Biohazard, Coalesce,[32] and Overcast were also important early metalcore groups. These groups are sometimes referred to as "metallic hardcore".[33][34] As journalist Lars Gotrich writes, "Along with key records by Dillinger Escape Plan and Botch, Give Them Rope is an underground milestone that helped pioneer what was soon called 'metalcore.' At the risk of sounding too reductive — too late! — metalcore was the natural progression where extreme metal and hardcore met, but with spiraling time signatures that somehow felt more aggressive."[35]

Melodic metalcore (1995–present)

In the early 1990s, a third wave of metalcore groups appeared, who placed significantly greater emphasis on melody. These bands tend to fuse melodic death metal, hardcore punk and emo.[36] Melodic metalcore bands include Atreyu,[36][37][38] Avenged Sevenfold,[38] Bullet for My Valentine,[39] Darkest Hour, Eighteen Visions,[37] Killswitch Engage[36][40] and Poison the Well.[37] These groups took major influence, cues, and writing styles from Swedish melodic death metal bands, particularly At the Gates,[37] Arch Enemy, In Flames and Soilwork.[41] Melodic metalcore frequently makes use of clean vocals.[40][42][43] Some of these groups, such as Shadows Fall, have voiced an affection for '80s glam metal.[44] Melodic metalcore groups have been described as "embrac[ing] '80s metal clichés", such as "inordinate amounts of smoke machines, rippin' solos, [and] three bass drums".[38]

Commercial success (mid 2000s-present)

In the mid-2000s, metalcore emerged as a commercial force, with several independent metal labels, including Century Media and Metal Blade, signing metalcore bands. By 2004, metalcore had become popular enough that Killswitch Engage's The End of Heartache,[45] and Shadows Fall's The War Within[46] debuted at numbers 21 and 20, respectively, on the Billboard album chart. All That Remains' single "Two Weeks" peaked at number nine at the Mainstream Rock Tracks chart in the U.S. The song peaked on the Modern Rock Tracks chart at number 38. In 2007, the song "Nothing Left" by As I Lay Dying was nominated for a Grammy award in the "Best Metal Performance" category. An Ocean Between Us (the album that included "Nothing Left") itself was a commercial success, debuting at #8 on the "Billboard 200". Welsh metalcore band Bullet for My Valentine's second album, Scream Aim Fire, went straight to #4 on the Billboard 200,[47] later surpassing this in 2010 with their third album Fever, which debuted at #3 selling more than 71,000 copies in its first week in the U.S.A. and more than 21,000 in the UK. Underoath's fifth album Define the Great Line, released in 2006, peaked at #2 on the Billboard 200 charts, selling 98,000 copies in its first week.[48] The Devil Wears Prada has achieved much commercial success with their album, With Roots Above and Branches Below, peaking at #11 on the Billboard 200 upon its release.[49] Trivium has met with very strong success, making top 25 positions on the charts in several countries, including the USA, and top 10 positions in both Australia and the UK, even making Gold status in the UK. Hatebreed, God Forbid, and As I Lay Dying have also charted.[50][51][52] Underoath's album Lost in the Sound of Separation reached #8 on the Billboard 200 and sold 56,000 copies in its first week of sales in the U.S. alone,[53] with Killswitch Engage's self-titled fifth album reaching #7 on the Billboard 200 and selling 58,000 copies.[54] Another recent success is the album "Reckless & Relentless" by British band Asking Alexandria, reaching up to now #9 on the Billboard 200, selling 31,000 in its first week. The most recent success is the album "Dead Throne" by Christian band The Devil Wears Prada, debuting at #9 on the Billboard 200, selling 32,400 in its first week.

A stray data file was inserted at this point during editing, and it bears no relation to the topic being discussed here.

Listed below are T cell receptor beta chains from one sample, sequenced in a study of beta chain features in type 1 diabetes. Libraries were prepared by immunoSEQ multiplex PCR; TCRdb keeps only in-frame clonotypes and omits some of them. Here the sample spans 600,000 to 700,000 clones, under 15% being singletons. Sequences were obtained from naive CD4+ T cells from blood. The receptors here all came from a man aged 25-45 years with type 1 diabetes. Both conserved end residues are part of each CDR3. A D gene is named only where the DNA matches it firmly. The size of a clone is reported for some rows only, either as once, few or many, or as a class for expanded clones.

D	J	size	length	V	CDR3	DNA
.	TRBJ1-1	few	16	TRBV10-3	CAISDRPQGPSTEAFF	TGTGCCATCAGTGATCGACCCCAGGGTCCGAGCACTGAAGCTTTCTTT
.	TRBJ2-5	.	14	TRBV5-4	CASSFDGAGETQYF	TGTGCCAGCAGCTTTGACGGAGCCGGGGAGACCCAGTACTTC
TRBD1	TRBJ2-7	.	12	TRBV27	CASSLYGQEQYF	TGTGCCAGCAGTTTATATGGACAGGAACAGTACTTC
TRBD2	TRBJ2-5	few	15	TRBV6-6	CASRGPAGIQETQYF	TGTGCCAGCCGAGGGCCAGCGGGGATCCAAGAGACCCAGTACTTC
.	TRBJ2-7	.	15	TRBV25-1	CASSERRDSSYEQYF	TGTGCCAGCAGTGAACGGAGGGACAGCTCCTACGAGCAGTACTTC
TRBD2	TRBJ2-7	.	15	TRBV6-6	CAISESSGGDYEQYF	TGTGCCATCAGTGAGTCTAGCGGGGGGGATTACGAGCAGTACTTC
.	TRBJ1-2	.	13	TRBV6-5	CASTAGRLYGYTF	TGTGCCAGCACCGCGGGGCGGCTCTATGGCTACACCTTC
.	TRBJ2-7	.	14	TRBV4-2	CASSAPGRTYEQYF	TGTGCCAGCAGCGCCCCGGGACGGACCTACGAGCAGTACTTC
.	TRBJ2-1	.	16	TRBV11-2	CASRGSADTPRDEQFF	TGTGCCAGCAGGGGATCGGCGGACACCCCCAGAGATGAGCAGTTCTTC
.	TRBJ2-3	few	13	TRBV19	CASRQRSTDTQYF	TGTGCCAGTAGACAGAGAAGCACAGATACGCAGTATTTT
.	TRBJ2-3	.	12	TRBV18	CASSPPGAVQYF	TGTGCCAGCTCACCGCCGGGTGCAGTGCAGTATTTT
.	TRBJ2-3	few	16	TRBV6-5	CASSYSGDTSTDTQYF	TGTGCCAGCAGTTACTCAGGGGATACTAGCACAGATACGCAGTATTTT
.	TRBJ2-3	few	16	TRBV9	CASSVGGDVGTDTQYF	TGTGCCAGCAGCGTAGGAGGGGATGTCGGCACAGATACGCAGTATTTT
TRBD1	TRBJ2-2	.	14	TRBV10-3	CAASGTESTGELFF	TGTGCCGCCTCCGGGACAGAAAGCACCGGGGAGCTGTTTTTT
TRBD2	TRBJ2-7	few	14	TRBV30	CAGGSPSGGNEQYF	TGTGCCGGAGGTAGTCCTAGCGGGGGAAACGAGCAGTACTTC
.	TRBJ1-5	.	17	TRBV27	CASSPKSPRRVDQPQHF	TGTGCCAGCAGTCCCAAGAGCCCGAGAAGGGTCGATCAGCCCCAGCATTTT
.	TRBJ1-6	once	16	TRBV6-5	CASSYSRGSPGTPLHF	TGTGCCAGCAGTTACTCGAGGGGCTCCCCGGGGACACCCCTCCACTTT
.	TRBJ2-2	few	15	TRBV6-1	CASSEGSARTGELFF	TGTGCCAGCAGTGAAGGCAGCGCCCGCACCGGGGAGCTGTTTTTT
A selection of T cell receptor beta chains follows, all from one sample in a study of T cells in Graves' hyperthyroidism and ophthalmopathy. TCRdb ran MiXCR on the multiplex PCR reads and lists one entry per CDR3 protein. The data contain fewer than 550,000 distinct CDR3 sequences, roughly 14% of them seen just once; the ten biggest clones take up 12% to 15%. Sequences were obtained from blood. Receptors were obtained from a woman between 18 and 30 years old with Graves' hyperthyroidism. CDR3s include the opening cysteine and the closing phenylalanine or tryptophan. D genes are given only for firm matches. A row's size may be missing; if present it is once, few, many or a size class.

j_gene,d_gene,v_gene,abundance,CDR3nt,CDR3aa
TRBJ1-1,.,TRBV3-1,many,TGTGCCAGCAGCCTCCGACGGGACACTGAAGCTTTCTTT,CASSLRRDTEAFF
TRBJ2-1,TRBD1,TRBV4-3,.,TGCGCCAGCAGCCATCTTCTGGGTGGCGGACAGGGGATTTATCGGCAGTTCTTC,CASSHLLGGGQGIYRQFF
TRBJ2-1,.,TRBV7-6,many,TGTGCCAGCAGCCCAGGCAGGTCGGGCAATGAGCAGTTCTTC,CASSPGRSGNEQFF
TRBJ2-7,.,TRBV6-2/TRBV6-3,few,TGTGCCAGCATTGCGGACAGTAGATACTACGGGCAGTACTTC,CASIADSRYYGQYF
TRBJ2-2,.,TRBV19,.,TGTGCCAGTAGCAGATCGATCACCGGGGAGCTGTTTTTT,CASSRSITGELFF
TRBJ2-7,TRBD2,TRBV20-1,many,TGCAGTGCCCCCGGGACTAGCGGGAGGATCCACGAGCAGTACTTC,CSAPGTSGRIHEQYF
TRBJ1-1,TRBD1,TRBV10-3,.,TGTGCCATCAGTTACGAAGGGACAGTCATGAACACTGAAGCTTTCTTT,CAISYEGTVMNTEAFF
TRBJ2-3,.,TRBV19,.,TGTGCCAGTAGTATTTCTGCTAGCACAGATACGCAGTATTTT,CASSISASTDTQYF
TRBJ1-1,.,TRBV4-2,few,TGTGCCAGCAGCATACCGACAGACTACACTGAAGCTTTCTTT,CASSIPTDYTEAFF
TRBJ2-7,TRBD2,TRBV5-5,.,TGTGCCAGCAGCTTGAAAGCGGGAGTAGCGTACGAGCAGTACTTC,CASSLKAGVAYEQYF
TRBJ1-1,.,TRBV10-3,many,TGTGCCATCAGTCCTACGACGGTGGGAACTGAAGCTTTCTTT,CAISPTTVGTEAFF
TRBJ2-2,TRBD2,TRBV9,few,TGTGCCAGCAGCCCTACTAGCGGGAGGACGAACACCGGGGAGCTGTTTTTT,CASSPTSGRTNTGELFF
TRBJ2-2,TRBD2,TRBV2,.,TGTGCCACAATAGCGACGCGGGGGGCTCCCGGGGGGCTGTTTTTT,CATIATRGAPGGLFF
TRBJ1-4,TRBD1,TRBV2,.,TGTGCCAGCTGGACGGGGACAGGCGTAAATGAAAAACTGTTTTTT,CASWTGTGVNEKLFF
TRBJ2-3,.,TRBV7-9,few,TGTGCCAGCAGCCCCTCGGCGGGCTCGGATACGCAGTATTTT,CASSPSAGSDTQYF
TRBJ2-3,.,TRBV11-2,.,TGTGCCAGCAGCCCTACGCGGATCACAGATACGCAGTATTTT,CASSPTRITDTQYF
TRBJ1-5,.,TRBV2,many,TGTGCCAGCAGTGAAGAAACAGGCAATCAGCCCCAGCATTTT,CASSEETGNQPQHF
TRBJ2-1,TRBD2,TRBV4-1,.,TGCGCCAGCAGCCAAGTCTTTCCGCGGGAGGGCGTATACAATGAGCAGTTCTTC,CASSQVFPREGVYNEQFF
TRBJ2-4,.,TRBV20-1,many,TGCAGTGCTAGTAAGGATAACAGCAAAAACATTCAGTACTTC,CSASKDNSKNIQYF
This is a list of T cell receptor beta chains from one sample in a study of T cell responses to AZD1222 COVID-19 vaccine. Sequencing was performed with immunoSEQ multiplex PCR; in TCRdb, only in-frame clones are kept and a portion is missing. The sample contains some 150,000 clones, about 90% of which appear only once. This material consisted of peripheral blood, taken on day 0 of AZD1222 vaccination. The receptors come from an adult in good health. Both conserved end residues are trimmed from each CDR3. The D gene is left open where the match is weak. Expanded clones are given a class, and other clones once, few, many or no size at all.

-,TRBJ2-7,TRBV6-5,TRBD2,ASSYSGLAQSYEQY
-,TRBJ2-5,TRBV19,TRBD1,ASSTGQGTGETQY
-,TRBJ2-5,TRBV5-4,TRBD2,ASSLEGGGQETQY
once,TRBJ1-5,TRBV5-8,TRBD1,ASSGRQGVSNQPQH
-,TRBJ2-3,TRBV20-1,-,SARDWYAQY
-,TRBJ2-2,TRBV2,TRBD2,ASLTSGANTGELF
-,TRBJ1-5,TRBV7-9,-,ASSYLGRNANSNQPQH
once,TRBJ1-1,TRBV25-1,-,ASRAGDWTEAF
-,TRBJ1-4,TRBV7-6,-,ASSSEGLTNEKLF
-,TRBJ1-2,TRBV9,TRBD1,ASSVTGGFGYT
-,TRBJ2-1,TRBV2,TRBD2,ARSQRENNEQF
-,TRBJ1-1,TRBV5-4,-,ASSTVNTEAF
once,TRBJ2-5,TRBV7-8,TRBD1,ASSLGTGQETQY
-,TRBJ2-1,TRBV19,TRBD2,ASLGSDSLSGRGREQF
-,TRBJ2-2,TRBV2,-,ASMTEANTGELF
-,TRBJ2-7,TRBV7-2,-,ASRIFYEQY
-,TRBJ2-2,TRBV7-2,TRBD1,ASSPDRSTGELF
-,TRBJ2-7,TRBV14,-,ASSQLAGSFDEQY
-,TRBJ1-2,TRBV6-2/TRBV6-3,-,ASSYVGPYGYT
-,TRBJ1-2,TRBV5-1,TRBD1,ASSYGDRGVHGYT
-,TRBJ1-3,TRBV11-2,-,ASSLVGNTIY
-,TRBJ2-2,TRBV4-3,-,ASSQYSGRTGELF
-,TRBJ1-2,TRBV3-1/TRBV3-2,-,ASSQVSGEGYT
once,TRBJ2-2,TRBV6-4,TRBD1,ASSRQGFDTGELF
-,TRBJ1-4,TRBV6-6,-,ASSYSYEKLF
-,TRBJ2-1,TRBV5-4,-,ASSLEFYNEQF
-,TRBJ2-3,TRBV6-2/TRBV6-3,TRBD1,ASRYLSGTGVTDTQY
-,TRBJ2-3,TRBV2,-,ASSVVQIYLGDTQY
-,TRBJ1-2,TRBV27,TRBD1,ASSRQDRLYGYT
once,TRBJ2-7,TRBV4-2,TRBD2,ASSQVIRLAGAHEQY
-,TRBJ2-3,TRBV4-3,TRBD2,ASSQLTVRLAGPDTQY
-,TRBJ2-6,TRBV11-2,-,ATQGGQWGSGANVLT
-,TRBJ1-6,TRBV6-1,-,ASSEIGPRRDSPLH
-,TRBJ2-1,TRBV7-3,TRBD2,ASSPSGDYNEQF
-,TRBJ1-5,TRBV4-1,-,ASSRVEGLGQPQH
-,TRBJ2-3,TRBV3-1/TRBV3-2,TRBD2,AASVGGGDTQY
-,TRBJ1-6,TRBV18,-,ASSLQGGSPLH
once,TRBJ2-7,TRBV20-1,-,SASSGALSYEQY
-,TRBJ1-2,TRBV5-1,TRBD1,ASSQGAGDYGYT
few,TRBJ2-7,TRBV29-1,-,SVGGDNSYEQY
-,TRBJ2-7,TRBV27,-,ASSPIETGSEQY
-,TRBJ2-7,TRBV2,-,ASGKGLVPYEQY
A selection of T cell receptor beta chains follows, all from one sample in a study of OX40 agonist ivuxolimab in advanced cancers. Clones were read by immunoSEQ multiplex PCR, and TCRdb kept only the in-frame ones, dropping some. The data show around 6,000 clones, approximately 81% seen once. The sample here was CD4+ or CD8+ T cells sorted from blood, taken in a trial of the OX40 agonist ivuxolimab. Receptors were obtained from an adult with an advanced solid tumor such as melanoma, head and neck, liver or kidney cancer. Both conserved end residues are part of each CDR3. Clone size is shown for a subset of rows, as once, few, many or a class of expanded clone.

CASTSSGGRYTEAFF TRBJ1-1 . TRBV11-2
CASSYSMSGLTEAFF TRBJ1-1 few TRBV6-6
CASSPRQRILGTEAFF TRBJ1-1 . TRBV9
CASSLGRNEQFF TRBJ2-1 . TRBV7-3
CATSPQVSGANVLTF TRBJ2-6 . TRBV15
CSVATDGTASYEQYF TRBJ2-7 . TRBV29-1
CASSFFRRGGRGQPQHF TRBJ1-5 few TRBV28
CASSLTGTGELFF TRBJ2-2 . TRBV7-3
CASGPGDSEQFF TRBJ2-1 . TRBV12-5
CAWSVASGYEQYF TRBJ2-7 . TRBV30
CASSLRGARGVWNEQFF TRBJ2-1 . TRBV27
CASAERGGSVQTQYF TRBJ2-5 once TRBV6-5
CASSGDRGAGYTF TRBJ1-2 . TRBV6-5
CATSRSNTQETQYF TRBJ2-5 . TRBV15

Characteristics

Vocals

The vocalizing technique in metalcore is generally screamed vocals, particularly common among many 1990s metalcore groups. Today many metalcore bands combine screamed vocals throughout with the use of clean vocals usually during the bridge or chorus of a song.

Instrumentation